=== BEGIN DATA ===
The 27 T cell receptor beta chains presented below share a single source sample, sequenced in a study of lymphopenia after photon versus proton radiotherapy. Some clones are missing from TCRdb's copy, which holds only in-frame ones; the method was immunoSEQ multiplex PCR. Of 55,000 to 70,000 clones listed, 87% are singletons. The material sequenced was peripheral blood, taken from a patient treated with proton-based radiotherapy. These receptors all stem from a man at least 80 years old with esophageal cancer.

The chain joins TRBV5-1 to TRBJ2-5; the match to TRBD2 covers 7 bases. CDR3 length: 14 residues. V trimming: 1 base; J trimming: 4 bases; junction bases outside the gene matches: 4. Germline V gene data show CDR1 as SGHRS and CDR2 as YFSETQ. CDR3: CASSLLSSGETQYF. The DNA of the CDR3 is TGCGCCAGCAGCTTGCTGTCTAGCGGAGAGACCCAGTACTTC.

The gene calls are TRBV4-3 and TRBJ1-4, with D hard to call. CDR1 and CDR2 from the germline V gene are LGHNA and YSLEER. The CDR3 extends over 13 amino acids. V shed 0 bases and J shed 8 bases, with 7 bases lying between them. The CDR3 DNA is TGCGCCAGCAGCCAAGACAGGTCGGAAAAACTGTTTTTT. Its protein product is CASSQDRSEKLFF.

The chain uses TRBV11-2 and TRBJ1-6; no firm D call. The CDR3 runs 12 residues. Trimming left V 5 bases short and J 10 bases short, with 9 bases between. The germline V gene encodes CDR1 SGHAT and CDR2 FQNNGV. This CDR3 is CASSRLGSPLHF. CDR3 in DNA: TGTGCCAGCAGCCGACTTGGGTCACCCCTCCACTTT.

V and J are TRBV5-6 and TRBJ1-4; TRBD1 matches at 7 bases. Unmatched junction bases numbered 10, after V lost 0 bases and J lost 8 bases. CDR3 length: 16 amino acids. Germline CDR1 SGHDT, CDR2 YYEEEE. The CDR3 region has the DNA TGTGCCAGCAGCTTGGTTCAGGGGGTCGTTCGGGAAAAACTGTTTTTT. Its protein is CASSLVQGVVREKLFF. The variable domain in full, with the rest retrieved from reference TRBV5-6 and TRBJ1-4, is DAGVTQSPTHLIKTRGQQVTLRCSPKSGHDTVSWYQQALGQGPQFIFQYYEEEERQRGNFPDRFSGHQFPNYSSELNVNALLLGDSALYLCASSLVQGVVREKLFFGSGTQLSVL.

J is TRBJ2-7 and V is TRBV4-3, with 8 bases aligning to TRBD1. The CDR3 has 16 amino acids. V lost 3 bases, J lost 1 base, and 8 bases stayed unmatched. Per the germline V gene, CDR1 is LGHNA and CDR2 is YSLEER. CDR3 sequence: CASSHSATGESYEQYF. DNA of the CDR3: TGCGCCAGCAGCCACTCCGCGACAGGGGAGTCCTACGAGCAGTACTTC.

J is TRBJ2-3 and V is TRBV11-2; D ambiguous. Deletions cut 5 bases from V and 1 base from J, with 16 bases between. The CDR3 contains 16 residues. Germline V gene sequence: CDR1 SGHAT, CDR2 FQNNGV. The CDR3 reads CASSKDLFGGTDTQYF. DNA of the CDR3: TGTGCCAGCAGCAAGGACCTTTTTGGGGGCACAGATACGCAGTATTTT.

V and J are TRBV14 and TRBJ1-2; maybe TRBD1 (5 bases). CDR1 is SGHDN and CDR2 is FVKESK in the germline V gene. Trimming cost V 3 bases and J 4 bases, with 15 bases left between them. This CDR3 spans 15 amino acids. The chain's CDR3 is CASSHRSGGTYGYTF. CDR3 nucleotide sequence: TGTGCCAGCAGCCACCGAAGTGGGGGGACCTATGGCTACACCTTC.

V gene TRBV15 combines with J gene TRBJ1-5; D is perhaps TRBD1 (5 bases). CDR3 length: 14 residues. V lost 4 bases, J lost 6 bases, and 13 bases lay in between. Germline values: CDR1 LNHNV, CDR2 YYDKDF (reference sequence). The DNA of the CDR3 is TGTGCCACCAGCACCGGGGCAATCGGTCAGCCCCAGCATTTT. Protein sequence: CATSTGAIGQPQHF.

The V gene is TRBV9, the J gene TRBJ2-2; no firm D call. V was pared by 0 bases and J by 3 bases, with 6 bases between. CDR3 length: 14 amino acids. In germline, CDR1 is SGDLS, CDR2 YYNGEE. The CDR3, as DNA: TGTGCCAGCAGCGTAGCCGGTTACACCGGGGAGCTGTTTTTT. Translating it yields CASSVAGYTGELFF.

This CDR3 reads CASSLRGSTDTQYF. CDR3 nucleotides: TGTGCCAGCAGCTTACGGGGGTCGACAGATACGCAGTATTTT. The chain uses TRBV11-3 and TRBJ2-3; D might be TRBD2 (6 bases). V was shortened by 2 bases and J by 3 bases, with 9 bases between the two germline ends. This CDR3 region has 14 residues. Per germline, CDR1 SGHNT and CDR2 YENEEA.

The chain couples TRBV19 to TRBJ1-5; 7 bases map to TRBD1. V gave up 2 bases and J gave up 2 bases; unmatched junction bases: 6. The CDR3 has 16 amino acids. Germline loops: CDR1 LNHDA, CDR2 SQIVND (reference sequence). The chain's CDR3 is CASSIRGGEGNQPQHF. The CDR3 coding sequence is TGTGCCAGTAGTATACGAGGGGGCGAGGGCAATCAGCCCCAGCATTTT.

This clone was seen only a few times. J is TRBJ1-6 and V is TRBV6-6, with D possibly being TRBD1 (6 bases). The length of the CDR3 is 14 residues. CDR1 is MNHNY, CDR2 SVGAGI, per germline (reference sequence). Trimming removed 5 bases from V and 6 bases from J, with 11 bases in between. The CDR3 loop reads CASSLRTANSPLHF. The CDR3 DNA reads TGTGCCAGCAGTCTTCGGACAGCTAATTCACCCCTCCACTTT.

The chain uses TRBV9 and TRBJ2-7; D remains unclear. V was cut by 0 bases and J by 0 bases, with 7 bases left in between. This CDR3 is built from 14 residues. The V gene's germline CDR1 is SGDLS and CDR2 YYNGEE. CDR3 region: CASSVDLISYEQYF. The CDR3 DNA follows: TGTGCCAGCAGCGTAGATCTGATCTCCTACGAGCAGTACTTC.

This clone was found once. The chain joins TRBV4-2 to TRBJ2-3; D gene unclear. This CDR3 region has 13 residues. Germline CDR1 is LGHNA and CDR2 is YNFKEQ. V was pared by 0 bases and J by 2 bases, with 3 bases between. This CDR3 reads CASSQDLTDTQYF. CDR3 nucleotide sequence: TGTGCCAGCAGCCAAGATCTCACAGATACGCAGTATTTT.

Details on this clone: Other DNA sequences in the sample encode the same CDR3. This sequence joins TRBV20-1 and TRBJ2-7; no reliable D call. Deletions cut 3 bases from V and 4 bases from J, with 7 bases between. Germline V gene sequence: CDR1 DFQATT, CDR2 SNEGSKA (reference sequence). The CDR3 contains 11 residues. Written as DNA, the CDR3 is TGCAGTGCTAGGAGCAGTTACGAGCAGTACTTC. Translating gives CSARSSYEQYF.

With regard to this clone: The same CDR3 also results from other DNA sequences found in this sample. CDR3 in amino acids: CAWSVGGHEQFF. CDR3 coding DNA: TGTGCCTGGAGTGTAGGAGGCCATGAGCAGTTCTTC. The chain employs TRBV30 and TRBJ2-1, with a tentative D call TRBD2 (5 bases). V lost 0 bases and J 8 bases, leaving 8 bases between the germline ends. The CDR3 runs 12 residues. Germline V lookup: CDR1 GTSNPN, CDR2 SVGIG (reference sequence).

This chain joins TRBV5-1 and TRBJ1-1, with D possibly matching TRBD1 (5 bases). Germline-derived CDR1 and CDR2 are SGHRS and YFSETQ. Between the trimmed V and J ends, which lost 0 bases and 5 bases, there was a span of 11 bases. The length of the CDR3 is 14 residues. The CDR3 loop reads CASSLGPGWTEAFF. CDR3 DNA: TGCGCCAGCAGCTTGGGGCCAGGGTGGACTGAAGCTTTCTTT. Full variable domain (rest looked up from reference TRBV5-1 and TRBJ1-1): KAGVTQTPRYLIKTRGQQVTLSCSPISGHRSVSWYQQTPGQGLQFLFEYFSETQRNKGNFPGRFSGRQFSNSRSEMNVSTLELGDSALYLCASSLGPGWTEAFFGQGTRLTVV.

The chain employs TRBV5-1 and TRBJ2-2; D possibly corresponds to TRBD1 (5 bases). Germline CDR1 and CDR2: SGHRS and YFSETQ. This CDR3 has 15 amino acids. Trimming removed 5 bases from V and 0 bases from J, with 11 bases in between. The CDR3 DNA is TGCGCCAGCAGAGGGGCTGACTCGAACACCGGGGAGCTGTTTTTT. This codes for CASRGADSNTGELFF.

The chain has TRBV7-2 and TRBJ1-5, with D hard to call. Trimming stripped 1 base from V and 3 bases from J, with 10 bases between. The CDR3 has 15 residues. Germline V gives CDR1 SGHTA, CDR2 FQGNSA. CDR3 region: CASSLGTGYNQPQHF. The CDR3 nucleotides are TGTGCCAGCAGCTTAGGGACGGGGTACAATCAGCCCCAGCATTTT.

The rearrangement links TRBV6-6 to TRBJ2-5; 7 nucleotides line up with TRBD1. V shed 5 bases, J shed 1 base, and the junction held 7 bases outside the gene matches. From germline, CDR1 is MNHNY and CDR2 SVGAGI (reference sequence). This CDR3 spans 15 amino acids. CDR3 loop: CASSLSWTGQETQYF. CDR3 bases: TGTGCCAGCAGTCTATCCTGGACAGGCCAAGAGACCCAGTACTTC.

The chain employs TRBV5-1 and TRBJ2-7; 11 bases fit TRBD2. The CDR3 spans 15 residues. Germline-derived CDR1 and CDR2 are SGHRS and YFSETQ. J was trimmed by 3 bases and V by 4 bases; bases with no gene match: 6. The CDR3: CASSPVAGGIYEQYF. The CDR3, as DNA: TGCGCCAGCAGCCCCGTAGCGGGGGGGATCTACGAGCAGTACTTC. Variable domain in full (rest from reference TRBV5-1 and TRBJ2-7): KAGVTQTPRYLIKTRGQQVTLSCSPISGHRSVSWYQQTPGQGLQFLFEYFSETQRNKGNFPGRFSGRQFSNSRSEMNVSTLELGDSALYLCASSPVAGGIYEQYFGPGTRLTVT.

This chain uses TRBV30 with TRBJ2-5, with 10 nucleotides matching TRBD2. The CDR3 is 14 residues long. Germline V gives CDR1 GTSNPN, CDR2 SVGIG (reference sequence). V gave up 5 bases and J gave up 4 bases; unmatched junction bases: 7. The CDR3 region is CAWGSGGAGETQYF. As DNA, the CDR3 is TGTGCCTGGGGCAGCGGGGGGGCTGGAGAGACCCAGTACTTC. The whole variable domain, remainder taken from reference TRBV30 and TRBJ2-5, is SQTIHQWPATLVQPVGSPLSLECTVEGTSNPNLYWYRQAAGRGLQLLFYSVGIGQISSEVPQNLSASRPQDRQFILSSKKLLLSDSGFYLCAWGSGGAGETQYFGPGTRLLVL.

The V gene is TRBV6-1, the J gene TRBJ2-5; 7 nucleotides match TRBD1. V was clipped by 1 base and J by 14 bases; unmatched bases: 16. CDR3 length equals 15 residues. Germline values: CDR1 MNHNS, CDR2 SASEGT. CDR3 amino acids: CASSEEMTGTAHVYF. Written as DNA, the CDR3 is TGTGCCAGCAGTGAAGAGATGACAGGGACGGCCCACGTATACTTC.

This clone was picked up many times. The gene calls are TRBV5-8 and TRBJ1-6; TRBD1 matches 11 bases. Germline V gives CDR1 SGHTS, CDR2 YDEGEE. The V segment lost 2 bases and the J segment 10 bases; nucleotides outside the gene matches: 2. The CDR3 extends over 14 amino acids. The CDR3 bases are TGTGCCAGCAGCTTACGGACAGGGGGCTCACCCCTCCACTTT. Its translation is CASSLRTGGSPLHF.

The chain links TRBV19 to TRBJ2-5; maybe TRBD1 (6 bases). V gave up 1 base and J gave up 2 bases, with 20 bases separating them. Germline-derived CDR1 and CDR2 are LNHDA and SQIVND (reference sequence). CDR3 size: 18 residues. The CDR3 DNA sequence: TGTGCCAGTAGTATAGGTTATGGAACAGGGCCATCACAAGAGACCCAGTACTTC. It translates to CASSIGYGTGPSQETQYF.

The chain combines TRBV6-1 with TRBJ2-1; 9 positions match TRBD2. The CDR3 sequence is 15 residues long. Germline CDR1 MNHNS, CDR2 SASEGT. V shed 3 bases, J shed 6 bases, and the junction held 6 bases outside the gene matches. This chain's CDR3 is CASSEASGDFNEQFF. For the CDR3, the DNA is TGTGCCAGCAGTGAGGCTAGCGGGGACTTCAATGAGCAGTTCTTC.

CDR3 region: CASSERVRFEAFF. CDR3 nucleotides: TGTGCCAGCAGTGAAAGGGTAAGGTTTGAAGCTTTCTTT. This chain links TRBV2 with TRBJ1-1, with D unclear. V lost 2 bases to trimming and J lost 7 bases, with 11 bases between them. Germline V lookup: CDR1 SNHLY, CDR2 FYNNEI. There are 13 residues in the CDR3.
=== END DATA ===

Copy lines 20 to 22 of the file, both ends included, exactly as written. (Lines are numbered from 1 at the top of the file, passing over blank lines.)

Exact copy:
The chain has TRBV7-2 and TRBJ1-5, with D hard to call. Trimming stripped 1 base from V and 3 bases from J, with 10 bases between. The CDR3 has 15 residues. Germline V gives CDR1 SGHTA, CDR2 FQGNSA. CDR3 region: CASSLGTGYNQPQHF. The CDR3 nucleotides are TGTGCCAGCAGCTTAGGGACGGGGTACAATCAGCCCCAGCATTTT.

The rearrangement links TRBV6-6 to TRBJ2-5; 7 nucleotides line up with TRBD1. V shed 5 bases, J shed 1 base, and the junction held 7 bases outside the gene matches. From germline, CDR1 is MNHNY and CDR2 SVGAGI (reference sequence). This CDR3 spans 15 amino acids. CDR3 loop: CASSLSWTGQETQYF. CDR3 bases: TGTGCCAGCAGTCTATCCTGGACAGGCCAAGAGACCCAGTACTTC.

The chain employs TRBV5-1 and TRBJ2-7; 11 bases fit TRBD2. The CDR3 spans 15 residues. Germline-derived CDR1 and CDR2 are SGHRS and YFSETQ. J was trimmed by 3 bases and V by 4 bases; bases with no gene match: 6. The CDR3: CASSPVAGGIYEQYF. The CDR3, as DNA: TGCGCCAGCAGCCCCGTAGCGGGGGGGATCTACGAGCAGTACTTC. Variable domain in full (rest from reference TRBV5-1 and TRBJ2-7): KAGVTQTPRYLIKTRGQQVTLSCSPISGHRSVSWYQQTPGQGLQFLFEYFSETQRNKGNFPGRFSGRQFSNSRSEMNVSTLELGDSALYLCASSPVAGGIYEQYFGPGTRLTVT.